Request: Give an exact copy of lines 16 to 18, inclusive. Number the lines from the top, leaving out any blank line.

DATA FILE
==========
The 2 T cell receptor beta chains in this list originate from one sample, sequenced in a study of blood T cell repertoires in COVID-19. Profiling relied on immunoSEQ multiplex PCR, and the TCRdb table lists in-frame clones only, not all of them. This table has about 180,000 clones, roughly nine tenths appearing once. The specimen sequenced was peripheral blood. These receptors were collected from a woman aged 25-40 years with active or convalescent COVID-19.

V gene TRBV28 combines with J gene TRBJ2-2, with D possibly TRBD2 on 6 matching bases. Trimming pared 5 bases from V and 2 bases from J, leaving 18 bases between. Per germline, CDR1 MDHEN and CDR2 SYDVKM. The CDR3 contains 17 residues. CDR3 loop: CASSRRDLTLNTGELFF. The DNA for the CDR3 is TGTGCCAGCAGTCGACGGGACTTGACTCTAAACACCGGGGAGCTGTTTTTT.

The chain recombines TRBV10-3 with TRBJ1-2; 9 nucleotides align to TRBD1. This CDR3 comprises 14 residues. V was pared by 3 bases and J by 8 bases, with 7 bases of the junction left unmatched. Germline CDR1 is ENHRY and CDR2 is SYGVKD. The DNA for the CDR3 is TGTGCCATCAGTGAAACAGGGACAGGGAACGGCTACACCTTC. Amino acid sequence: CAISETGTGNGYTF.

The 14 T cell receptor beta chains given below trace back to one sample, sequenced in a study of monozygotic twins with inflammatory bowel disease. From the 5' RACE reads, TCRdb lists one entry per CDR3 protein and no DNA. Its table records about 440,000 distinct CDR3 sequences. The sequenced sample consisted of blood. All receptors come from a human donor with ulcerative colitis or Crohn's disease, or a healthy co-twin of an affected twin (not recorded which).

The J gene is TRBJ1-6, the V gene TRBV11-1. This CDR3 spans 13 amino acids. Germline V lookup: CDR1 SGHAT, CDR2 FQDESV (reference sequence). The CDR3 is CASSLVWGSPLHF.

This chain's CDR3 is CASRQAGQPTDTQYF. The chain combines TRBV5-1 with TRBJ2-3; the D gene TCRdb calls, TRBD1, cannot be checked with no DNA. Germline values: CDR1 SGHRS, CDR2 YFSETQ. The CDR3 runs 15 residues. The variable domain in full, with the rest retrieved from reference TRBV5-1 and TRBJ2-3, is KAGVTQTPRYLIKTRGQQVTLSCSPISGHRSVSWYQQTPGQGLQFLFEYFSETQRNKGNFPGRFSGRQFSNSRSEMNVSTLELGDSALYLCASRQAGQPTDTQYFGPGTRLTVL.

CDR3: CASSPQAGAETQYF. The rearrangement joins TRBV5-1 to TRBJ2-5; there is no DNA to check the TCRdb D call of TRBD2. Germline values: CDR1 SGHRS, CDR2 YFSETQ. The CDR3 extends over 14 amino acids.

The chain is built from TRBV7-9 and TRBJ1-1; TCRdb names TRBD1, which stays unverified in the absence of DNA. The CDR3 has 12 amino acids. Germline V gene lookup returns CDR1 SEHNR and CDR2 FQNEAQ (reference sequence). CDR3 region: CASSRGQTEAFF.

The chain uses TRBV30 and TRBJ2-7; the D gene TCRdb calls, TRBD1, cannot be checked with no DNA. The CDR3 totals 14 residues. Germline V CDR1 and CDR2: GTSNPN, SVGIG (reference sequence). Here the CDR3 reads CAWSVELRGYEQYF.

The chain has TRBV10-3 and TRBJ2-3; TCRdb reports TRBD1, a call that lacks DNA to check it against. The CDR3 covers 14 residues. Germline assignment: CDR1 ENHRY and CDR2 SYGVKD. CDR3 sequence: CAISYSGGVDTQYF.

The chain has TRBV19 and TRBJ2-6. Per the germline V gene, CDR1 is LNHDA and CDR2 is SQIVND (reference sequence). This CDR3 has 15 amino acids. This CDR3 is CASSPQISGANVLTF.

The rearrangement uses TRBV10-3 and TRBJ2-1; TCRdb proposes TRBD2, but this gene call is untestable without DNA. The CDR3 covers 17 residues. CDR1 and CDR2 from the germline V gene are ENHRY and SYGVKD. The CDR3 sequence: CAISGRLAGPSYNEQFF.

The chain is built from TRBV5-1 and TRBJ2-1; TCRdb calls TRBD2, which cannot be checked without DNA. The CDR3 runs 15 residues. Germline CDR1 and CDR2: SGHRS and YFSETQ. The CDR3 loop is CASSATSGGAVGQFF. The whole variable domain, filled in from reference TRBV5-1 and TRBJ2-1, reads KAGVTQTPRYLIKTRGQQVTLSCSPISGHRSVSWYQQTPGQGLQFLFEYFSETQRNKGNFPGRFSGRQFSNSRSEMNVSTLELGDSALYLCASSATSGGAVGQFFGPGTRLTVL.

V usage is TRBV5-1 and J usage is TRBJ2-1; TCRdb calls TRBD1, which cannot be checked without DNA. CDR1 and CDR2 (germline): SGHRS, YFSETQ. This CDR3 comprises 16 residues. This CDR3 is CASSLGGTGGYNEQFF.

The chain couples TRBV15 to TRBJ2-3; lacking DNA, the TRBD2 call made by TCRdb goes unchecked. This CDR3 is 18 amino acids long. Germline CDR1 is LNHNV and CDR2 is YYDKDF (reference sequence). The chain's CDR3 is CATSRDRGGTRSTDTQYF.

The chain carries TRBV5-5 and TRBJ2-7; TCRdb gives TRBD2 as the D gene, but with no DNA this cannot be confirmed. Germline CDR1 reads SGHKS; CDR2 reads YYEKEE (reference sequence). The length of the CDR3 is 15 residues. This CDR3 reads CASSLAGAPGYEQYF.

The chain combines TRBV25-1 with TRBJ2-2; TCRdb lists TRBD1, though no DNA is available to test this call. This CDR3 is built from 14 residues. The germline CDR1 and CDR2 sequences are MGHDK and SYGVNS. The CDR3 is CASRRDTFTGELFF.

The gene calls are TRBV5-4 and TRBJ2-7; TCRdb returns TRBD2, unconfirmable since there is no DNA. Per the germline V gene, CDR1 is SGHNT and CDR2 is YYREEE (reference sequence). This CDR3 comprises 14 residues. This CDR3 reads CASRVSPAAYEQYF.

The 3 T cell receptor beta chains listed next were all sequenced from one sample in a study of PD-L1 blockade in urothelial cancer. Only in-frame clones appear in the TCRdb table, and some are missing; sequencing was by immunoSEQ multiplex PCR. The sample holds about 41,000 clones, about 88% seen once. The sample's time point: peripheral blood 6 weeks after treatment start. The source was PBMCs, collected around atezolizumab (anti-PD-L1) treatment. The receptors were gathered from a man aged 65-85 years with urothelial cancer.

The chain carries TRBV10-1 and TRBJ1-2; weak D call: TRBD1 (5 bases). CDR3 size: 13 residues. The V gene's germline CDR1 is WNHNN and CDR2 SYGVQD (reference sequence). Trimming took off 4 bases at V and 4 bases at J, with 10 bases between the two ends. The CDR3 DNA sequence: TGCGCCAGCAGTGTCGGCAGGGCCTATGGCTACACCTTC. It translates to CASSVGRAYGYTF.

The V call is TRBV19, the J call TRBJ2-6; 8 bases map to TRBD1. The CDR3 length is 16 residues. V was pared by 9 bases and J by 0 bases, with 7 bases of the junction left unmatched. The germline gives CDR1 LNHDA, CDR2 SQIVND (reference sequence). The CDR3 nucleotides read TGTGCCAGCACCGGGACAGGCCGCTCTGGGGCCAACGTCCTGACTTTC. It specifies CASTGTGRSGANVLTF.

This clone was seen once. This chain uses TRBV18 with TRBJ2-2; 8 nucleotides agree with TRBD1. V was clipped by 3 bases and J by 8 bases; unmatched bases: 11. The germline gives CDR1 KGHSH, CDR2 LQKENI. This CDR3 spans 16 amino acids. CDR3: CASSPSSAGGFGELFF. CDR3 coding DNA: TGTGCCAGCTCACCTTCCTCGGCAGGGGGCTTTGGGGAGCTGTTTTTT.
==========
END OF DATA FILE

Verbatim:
The chain carries TRBV5-5 and TRBJ2-7; TCRdb gives TRBD2 as the D gene, but with no DNA this cannot be confirmed. Germline CDR1 reads SGHKS; CDR2 reads YYEKEE (reference sequence). The length of the CDR3 is 15 residues. This CDR3 reads CASSLAGAPGYEQYF.

The chain combines TRBV25-1 with TRBJ2-2; TCRdb lists TRBD1, though no DNA is available to test this call. This CDR3 is built from 14 residues. The germline CDR1 and CDR2 sequences are MGHDK and SYGVNS. The CDR3 is CASRRDTFTGELFF.

The gene calls are TRBV5-4 and TRBJ2-7; TCRdb returns TRBD2, unconfirmable since there is no DNA. Per the germline V gene, CDR1 is SGHNT and CDR2 is YYREEE (reference sequence). This CDR3 comprises 14 residues. This CDR3 reads CASRVSPAAYEQYF.